work was unknown to Darwin. Mendel's work was "rediscovered" by other scientists
around 1900. From that time to 1925 the science of genetics developed rapidly,
and many of Darwin's ideas about the inheritance of variations were found to be
incorrect. Only since 1925 has natural selection again been recognized as
essential in evolution. The modern theory of evolution combines the findings of
modern genetics with the basic framework supplied by Darwin and Wallace,
creating the basic principle of Population Genetics. Modern population genetics
was developed largely during the 1930s and '40s by the mathematicians J. B. S.
Haldane and R. A. Fisher and by the biologists Theodosius Dobzhansky , Julian
Huxley, Ernst Mayr, George Gaylord SIMPSON, Sewall Wright, Berhard Rensch, and G.
Ledyard Stebbins. According to the theory, variability among individuals in a
population of sexually reproducing organisms is produced by mutation and genetic
recombination. The resulting genetic variability is subject to natural selection
in the environment.

POPULATION GENETICS

The word population is used in a special sense to describe evolution.
The study of single individuals provides few clues as to the possible outcomes
of evolution because single individuals cannot evolve in their lifetime. An
individual represents a store of genes that participates in evolution only when
those genes are passed on to further generations, or populations. The gene is
the basic unit in the cell for transmitting hereditary characteristics to
offspring. Individuals are units upon which natural selection operates, but the
trend of evolution can be traced through time only for groups of interbreeding
individuals, populations can be analyzed statistically and their evolution
predicted in terms of average numbers.

The Hardy-Weinberg law, which was discovered independently in 1908
by a British mathematician, Godfrey H. Hardy, and a German physician, Wilhelm
Weinberg, provides a standard for quantitatively measuring the extent of
evolutionary change in a population. The law states that the gene frequencies,
or ratios of different genes in a population, will remain constant unless they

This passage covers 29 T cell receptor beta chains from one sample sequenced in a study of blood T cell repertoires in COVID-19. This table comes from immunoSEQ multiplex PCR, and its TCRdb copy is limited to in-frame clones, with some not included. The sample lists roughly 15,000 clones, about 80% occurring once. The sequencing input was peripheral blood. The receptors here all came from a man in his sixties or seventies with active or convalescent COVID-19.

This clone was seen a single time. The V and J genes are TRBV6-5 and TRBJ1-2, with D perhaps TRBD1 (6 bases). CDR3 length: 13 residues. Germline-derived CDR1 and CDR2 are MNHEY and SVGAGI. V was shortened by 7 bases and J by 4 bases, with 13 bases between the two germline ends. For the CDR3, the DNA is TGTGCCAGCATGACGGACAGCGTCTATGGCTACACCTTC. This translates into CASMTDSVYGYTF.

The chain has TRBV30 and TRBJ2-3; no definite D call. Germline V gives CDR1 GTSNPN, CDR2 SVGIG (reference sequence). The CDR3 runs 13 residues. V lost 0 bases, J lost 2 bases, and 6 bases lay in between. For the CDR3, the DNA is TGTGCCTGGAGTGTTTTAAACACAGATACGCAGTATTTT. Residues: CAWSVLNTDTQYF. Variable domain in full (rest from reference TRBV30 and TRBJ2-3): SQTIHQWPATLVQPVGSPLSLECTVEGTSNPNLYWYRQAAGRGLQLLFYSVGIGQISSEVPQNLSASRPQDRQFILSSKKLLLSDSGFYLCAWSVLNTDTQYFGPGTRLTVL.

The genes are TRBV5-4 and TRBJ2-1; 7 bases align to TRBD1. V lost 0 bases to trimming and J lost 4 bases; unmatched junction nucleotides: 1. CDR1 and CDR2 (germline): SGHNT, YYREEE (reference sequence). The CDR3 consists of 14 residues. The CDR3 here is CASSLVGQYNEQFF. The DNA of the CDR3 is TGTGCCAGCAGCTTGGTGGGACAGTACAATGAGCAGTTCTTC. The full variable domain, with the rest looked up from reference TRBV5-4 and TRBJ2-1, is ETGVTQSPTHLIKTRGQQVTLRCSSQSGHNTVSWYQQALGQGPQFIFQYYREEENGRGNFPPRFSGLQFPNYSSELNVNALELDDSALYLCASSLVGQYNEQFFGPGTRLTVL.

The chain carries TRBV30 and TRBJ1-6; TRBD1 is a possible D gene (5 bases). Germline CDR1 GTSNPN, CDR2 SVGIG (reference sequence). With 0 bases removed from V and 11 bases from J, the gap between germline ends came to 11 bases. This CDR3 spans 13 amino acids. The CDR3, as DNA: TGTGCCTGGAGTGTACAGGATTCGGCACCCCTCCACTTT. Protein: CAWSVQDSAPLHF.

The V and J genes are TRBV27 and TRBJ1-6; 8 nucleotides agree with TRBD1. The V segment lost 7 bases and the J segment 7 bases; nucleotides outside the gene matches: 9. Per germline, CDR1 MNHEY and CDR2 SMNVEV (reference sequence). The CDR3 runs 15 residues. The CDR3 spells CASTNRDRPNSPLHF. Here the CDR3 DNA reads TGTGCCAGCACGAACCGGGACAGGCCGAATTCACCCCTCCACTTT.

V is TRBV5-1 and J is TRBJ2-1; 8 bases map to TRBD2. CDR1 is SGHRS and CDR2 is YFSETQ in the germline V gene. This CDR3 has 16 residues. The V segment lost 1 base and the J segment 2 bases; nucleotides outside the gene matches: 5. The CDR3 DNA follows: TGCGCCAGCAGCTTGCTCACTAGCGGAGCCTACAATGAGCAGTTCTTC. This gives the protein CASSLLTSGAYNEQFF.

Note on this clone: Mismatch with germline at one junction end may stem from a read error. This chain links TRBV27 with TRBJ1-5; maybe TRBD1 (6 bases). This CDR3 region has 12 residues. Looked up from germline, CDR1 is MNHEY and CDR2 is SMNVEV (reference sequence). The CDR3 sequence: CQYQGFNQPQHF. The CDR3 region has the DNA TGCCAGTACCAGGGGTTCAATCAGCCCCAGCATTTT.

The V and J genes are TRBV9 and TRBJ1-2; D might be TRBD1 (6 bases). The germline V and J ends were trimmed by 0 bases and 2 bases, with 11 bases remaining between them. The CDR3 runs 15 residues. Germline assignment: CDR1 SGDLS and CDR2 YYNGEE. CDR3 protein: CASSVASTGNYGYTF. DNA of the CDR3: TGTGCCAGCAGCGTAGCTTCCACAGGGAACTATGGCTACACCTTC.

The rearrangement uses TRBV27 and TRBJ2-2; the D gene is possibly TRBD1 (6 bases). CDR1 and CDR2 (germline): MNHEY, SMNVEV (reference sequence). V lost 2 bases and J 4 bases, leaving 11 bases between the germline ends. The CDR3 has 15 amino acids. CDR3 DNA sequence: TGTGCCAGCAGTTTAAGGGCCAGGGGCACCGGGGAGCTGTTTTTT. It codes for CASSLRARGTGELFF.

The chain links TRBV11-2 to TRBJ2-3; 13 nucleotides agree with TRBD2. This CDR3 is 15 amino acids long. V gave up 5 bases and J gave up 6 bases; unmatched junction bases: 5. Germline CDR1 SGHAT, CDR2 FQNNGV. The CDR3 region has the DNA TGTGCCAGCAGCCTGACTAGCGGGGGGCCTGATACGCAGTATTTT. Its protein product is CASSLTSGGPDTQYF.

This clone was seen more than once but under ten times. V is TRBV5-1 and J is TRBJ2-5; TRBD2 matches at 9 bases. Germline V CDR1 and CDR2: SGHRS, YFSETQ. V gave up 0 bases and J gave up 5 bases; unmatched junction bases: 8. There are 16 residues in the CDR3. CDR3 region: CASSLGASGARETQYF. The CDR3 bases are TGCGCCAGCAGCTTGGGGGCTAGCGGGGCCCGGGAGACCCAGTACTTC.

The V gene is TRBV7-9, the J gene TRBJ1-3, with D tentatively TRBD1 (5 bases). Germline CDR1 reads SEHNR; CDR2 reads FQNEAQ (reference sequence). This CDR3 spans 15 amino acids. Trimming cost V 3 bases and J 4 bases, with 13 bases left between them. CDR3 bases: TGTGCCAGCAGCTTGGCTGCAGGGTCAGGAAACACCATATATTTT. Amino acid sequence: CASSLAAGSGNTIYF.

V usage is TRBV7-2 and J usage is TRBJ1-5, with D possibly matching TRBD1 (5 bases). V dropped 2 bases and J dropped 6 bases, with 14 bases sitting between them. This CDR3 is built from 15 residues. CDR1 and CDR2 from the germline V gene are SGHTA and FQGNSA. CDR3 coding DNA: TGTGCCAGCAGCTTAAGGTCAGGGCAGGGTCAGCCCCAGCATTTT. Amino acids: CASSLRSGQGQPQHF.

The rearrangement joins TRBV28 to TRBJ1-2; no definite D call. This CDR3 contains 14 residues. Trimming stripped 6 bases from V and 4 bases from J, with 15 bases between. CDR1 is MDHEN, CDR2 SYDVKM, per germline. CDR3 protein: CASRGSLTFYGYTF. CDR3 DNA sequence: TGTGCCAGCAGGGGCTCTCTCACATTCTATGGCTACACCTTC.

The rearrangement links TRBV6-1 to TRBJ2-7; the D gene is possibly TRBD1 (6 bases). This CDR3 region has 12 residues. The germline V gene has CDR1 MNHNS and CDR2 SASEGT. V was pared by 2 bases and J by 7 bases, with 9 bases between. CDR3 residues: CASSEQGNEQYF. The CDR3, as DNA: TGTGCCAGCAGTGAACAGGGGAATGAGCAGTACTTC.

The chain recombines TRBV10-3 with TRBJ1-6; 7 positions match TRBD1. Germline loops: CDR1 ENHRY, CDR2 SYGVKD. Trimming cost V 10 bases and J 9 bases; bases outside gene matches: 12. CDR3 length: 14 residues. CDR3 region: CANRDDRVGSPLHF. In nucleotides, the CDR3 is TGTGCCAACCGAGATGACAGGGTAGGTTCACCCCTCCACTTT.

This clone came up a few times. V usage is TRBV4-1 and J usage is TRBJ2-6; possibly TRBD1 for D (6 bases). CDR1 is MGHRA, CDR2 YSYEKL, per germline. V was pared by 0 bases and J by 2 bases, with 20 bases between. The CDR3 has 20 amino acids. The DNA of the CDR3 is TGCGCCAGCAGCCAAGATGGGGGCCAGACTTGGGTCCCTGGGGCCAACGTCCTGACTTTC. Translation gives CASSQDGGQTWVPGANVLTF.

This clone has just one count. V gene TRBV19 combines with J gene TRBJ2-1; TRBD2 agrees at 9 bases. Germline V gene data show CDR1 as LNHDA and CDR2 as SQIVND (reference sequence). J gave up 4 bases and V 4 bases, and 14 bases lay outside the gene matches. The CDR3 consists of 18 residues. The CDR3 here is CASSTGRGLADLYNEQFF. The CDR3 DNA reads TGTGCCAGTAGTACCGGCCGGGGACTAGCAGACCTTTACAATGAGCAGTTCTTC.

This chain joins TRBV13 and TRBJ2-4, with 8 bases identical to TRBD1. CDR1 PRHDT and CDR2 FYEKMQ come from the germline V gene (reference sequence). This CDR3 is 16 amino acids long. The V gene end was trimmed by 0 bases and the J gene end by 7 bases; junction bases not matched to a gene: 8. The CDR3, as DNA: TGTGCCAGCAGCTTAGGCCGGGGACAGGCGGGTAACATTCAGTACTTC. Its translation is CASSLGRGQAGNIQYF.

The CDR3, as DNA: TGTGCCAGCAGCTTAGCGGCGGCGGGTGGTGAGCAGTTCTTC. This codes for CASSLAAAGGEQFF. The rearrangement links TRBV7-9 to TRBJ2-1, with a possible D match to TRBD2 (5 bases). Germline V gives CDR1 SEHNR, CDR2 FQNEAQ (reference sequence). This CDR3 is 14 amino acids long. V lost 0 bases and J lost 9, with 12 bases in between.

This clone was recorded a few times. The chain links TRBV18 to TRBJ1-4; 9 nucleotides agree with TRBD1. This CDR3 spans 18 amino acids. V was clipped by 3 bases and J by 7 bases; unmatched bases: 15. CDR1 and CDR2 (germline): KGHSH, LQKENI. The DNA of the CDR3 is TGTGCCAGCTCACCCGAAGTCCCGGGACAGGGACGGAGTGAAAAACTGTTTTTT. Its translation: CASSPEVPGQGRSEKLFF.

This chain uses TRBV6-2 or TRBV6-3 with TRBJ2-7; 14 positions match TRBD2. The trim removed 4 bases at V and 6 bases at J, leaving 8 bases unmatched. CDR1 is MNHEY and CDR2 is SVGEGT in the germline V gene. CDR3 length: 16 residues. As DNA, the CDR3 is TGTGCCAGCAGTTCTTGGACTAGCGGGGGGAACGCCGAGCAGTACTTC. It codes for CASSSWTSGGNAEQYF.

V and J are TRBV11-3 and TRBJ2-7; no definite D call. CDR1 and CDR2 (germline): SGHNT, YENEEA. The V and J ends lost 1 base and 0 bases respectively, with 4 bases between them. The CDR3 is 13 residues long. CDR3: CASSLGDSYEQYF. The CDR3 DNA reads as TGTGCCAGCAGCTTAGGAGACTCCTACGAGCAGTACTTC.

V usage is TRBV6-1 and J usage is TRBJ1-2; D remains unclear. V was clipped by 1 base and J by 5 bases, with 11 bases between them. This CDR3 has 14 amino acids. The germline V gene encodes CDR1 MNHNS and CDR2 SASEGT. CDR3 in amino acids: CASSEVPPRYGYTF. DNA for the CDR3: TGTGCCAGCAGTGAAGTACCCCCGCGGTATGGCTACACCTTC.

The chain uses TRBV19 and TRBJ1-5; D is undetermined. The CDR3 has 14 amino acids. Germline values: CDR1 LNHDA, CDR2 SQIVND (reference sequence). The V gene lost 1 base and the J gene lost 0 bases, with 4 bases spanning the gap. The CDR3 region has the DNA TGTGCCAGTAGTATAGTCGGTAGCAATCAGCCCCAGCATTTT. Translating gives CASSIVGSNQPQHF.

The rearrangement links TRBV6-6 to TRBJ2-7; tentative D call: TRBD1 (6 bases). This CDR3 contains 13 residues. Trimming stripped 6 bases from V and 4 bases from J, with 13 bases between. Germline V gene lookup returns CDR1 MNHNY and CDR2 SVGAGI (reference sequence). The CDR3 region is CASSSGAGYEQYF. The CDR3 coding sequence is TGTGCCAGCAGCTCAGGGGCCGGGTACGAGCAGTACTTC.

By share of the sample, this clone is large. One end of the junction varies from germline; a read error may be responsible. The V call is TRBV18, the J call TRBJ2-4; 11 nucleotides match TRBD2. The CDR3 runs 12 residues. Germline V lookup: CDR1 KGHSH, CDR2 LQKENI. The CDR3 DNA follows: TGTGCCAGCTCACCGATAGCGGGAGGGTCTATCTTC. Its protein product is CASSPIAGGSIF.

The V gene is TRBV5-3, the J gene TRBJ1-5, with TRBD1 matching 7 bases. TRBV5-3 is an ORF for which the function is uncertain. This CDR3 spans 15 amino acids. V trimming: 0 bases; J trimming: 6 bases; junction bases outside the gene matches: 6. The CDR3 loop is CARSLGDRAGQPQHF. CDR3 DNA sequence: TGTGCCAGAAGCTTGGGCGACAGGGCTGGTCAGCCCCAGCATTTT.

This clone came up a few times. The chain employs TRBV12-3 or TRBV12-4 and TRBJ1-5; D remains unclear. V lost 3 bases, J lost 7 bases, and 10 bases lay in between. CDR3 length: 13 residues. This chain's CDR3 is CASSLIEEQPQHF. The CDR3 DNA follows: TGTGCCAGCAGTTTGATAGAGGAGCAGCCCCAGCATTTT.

are changed by outside forces, such as selective reproduction and mutation. This
discovery reestablished natural selection as an evolutionary force. Comparing
the actual gene frequencies observed in a population with the frequencies
predicted, by the Hardy-Weinberg law gives a numerical measure of how far the
population deviates from a nonevolving state called the Hardy-Weinberg
equilibrium. Given a large, randomly breeding population, the Hardy-Weinberg
equilibrium will hold true, because it depends on the laws of probability.
Changes are produced in the gene pool through mutations, gene flow, genetic
drift, and natural selection.

Mutation

A mutation is an inheritable change in the character of a gene.
Mutations most often occur spontaneously, but they may be induced by some
external stimulus, such as irradiation or certain chemicals. The rate of
mutation in humans is extremely low; nevertheless, the number of genes in every
sex cell, is so large that the probability is high for at least one gene to
carry a mutation.

Gene Flow

New genes can be introduced into a population through new breeding
organisms or gametes from another population, as in plant pollen. Gene flow can
work against the processes of natural selection.

Genetic Drift

A change in the gene pool due to chance is called genetic drift. The
frequency of loss is greater the smaller the population. Thus, in small
populations there is a tendency for less variation because mates are more
similar genetically.

Natural Selection

Over a period of time natural selection will result in changes in
the frequency of alleles in the gene pool, or greater deviation from the
nonevolving state, represented by the Hardy-Weinberg equilibrium.

NEW SPECIES

New species may evolve either by the change of one species to
another or by the splitting of one species into two or more new species.
Splitting, the predominant mode of species formation, results from the
geographical isolation of populations of species. Isolated populations undergo
different mutations, and selection pressures and may evolve along different
lines. If the isolation is sufficient to prevent interbreeding with other
populations, these differences may become extensive enough to establish a new
species. The evolutionary changes brought about by isolation include differences
in the reproductive systems of the group. When a single group of organisms
diversifies over time into several subgroups by expanding into the available
niches of a new environment, it is said to undergo Adaptive Radiation .

Darwin's Finches, in the Galapagos Islands, west of Ecuador,